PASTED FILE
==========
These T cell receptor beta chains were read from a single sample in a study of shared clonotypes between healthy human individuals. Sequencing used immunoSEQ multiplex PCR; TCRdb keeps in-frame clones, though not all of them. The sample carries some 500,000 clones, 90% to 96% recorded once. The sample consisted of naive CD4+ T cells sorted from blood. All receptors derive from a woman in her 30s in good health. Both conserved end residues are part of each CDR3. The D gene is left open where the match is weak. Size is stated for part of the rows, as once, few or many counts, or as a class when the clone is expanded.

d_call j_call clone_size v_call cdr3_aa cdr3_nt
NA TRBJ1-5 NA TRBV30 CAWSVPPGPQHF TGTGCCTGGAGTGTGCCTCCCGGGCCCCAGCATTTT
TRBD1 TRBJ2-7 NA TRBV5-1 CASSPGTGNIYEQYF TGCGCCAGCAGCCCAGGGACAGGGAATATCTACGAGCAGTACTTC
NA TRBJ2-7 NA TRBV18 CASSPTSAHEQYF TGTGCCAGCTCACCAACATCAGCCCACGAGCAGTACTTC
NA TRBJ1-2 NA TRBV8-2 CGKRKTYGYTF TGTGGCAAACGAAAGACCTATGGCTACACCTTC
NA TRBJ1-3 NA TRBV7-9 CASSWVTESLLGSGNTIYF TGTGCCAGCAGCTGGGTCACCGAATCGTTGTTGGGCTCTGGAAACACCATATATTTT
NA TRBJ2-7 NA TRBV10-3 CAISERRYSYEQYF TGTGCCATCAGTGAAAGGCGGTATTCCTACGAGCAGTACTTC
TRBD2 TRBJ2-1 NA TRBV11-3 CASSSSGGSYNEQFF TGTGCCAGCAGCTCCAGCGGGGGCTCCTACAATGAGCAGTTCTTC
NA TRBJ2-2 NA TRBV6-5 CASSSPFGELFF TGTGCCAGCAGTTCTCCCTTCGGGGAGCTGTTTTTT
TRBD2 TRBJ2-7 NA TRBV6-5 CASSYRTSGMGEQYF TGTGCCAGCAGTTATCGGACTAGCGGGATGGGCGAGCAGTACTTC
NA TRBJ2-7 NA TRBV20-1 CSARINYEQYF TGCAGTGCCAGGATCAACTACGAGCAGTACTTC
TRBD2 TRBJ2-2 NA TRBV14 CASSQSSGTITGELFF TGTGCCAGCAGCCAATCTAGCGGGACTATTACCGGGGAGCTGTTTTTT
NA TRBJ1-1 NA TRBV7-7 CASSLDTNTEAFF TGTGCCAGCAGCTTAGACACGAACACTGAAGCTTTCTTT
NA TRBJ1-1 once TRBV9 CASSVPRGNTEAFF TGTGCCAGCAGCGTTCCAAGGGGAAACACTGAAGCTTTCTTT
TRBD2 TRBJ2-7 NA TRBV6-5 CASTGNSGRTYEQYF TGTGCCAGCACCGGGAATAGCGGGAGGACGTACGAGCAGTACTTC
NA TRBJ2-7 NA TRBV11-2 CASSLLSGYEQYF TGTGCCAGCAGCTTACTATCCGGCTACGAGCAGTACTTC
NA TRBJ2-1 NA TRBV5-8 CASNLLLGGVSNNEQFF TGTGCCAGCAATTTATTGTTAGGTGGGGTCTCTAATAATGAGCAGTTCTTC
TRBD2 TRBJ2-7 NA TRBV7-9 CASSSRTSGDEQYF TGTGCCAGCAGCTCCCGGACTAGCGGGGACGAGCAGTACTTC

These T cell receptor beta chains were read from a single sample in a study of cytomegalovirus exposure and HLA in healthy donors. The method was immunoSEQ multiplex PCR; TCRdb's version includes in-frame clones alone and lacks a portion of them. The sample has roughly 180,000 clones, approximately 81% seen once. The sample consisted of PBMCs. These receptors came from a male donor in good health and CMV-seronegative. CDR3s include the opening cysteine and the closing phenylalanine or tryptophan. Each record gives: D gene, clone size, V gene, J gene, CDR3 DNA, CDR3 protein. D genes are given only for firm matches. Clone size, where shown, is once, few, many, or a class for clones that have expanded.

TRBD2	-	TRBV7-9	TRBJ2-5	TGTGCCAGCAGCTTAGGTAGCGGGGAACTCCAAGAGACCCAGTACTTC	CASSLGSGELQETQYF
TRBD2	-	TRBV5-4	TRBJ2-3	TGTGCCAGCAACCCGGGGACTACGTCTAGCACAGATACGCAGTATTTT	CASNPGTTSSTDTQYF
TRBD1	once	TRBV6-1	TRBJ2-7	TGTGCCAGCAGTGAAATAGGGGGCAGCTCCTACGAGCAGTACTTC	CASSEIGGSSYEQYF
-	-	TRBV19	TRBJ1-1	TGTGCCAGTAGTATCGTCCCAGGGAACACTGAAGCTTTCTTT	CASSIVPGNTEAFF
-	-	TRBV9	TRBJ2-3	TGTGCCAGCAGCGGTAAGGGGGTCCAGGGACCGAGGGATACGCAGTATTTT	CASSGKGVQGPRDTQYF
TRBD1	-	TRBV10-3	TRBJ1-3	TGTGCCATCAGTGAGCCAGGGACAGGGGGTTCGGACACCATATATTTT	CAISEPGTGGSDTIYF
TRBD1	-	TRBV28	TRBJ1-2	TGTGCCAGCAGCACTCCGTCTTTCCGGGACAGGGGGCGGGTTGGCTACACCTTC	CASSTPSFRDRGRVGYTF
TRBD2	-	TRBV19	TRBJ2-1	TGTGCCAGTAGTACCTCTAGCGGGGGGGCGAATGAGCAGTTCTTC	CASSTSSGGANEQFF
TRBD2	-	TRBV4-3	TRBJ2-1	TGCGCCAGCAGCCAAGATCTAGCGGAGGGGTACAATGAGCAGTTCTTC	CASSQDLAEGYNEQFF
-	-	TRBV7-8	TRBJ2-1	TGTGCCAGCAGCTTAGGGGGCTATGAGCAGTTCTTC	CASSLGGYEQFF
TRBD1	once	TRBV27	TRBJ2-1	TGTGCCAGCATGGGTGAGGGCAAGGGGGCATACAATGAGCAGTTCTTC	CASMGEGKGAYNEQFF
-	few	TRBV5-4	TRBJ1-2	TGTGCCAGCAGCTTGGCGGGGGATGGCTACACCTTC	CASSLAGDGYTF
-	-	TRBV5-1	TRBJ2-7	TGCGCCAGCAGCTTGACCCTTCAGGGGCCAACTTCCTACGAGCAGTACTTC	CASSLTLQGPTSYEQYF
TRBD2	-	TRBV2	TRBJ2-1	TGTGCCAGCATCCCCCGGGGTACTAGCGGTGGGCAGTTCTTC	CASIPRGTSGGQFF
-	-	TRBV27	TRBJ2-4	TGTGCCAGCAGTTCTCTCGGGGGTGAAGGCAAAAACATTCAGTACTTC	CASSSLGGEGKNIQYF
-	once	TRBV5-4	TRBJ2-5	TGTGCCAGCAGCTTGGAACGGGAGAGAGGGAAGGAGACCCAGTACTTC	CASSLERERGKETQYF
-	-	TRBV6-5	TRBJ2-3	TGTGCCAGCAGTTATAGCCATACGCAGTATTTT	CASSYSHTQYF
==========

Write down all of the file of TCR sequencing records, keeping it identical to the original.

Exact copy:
These T cell receptor beta chains were read from a single sample in a study of shared clonotypes between healthy human individuals. Sequencing used immunoSEQ multiplex PCR; TCRdb keeps in-frame clones, though not all of them. The sample carries some 500,000 clones, 90% to 96% recorded once. The sample consisted of naive CD4+ T cells sorted from blood. All receptors derive from a woman in her 30s in good health. Both conserved end residues are part of each CDR3. The D gene is left open where the match is weak. Size is stated for part of the rows, as once, few or many counts, or as a class when the clone is expanded.

d_call j_call clone_size v_call cdr3_aa cdr3_nt
NA TRBJ1-5 NA TRBV30 CAWSVPPGPQHF TGTGCCTGGAGTGTGCCTCCCGGGCCCCAGCATTTT
TRBD1 TRBJ2-7 NA TRBV5-1 CASSPGTGNIYEQYF TGCGCCAGCAGCCCAGGGACAGGGAATATCTACGAGCAGTACTTC
NA TRBJ2-7 NA TRBV18 CASSPTSAHEQYF TGTGCCAGCTCACCAACATCAGCCCACGAGCAGTACTTC
NA TRBJ1-2 NA TRBV8-2 CGKRKTYGYTF TGTGGCAAACGAAAGACCTATGGCTACACCTTC
NA TRBJ1-3 NA TRBV7-9 CASSWVTESLLGSGNTIYF TGTGCCAGCAGCTGGGTCACCGAATCGTTGTTGGGCTCTGGAAACACCATATATTTT
NA TRBJ2-7 NA TRBV10-3 CAISERRYSYEQYF TGTGCCATCAGTGAAAGGCGGTATTCCTACGAGCAGTACTTC
TRBD2 TRBJ2-1 NA TRBV11-3 CASSSSGGSYNEQFF TGTGCCAGCAGCTCCAGCGGGGGCTCCTACAATGAGCAGTTCTTC
NA TRBJ2-2 NA TRBV6-5 CASSSPFGELFF TGTGCCAGCAGTTCTCCCTTCGGGGAGCTGTTTTTT
TRBD2 TRBJ2-7 NA TRBV6-5 CASSYRTSGMGEQYF TGTGCCAGCAGTTATCGGACTAGCGGGATGGGCGAGCAGTACTTC
NA TRBJ2-7 NA TRBV20-1 CSARINYEQYF TGCAGTGCCAGGATCAACTACGAGCAGTACTTC
TRBD2 TRBJ2-2 NA TRBV14 CASSQSSGTITGELFF TGTGCCAGCAGCCAATCTAGCGGGACTATTACCGGGGAGCTGTTTTTT
NA TRBJ1-1 NA TRBV7-7 CASSLDTNTEAFF TGTGCCAGCAGCTTAGACACGAACACTGAAGCTTTCTTT
NA TRBJ1-1 once TRBV9 CASSVPRGNTEAFF TGTGCCAGCAGCGTTCCAAGGGGAAACACTGAAGCTTTCTTT
TRBD2 TRBJ2-7 NA TRBV6-5 CASTGNSGRTYEQYF TGTGCCAGCACCGGGAATAGCGGGAGGACGTACGAGCAGTACTTC
NA TRBJ2-7 NA TRBV11-2 CASSLLSGYEQYF TGTGCCAGCAGCTTACTATCCGGCTACGAGCAGTACTTC
NA TRBJ2-1 NA TRBV5-8 CASNLLLGGVSNNEQFF TGTGCCAGCAATTTATTGTTAGGTGGGGTCTCTAATAATGAGCAGTTCTTC
TRBD2 TRBJ2-7 NA TRBV7-9 CASSSRTSGDEQYF TGTGCCAGCAGCTCCCGGACTAGCGGGGACGAGCAGTACTTC

These T cell receptor beta chains were read from a single sample in a study of cytomegalovirus exposure and HLA in healthy donors. The method was immunoSEQ multiplex PCR; TCRdb's version includes in-frame clones alone and lacks a portion of them. The sample has roughly 180,000 clones, approximately 81% seen once. The sample consisted of PBMCs. These receptors came from a male donor in good health and CMV-seronegative. CDR3s include the opening cysteine and the closing phenylalanine or tryptophan. Each record gives: D gene, clone size, V gene, J gene, CDR3 DNA, CDR3 protein. D genes are given only for firm matches. Clone size, where shown, is once, few, many, or a class for clones that have expanded.

TRBD2	-	TRBV7-9	TRBJ2-5	TGTGCCAGCAGCTTAGGTAGCGGGGAACTCCAAGAGACCCAGTACTTC	CASSLGSGELQETQYF
TRBD2	-	TRBV5-4	TRBJ2-3	TGTGCCAGCAACCCGGGGACTACGTCTAGCACAGATACGCAGTATTTT	CASNPGTTSSTDTQYF
TRBD1	once	TRBV6-1	TRBJ2-7	TGTGCCAGCAGTGAAATAGGGGGCAGCTCCTACGAGCAGTACTTC	CASSEIGGSSYEQYF
-	-	TRBV19	TRBJ1-1	TGTGCCAGTAGTATCGTCCCAGGGAACACTGAAGCTTTCTTT	CASSIVPGNTEAFF
-	-	TRBV9	TRBJ2-3	TGTGCCAGCAGCGGTAAGGGGGTCCAGGGACCGAGGGATACGCAGTATTTT	CASSGKGVQGPRDTQYF
TRBD1	-	TRBV10-3	TRBJ1-3	TGTGCCATCAGTGAGCCAGGGACAGGGGGTTCGGACACCATATATTTT	CAISEPGTGGSDTIYF
TRBD1	-	TRBV28	TRBJ1-2	TGTGCCAGCAGCACTCCGTCTTTCCGGGACAGGGGGCGGGTTGGCTACACCTTC	CASSTPSFRDRGRVGYTF
TRBD2	-	TRBV19	TRBJ2-1	TGTGCCAGTAGTACCTCTAGCGGGGGGGCGAATGAGCAGTTCTTC	CASSTSSGGANEQFF
TRBD2	-	TRBV4-3	TRBJ2-1	TGCGCCAGCAGCCAAGATCTAGCGGAGGGGTACAATGAGCAGTTCTTC	CASSQDLAEGYNEQFF
-	-	TRBV7-8	TRBJ2-1	TGTGCCAGCAGCTTAGGGGGCTATGAGCAGTTCTTC	CASSLGGYEQFF
TRBD1	once	TRBV27	TRBJ2-1	TGTGCCAGCATGGGTGAGGGCAAGGGGGCATACAATGAGCAGTTCTTC	CASMGEGKGAYNEQFF
-	few	TRBV5-4	TRBJ1-2	TGTGCCAGCAGCTTGGCGGGGGATGGCTACACCTTC	CASSLAGDGYTF
-	-	TRBV5-1	TRBJ2-7	TGCGCCAGCAGCTTGACCCTTCAGGGGCCAACTTCCTACGAGCAGTACTTC	CASSLTLQGPTSYEQYF
TRBD2	-	TRBV2	TRBJ2-1	TGTGCCAGCATCCCCCGGGGTACTAGCGGTGGGCAGTTCTTC	CASIPRGTSGGQFF
-	-	TRBV27	TRBJ2-4	TGTGCCAGCAGTTCTCTCGGGGGTGAAGGCAAAAACATTCAGTACTTC	CASSSLGGEGKNIQYF
-	once	TRBV5-4	TRBJ2-5	TGTGCCAGCAGCTTGGAACGGGAGAGAGGGAAGGAGACCCAGTACTTC	CASSLERERGKETQYF
-	-	TRBV6-5	TRBJ2-3	TGTGCCAGCAGTTATAGCCATACGCAGTATTTT	CASSYSHTQYF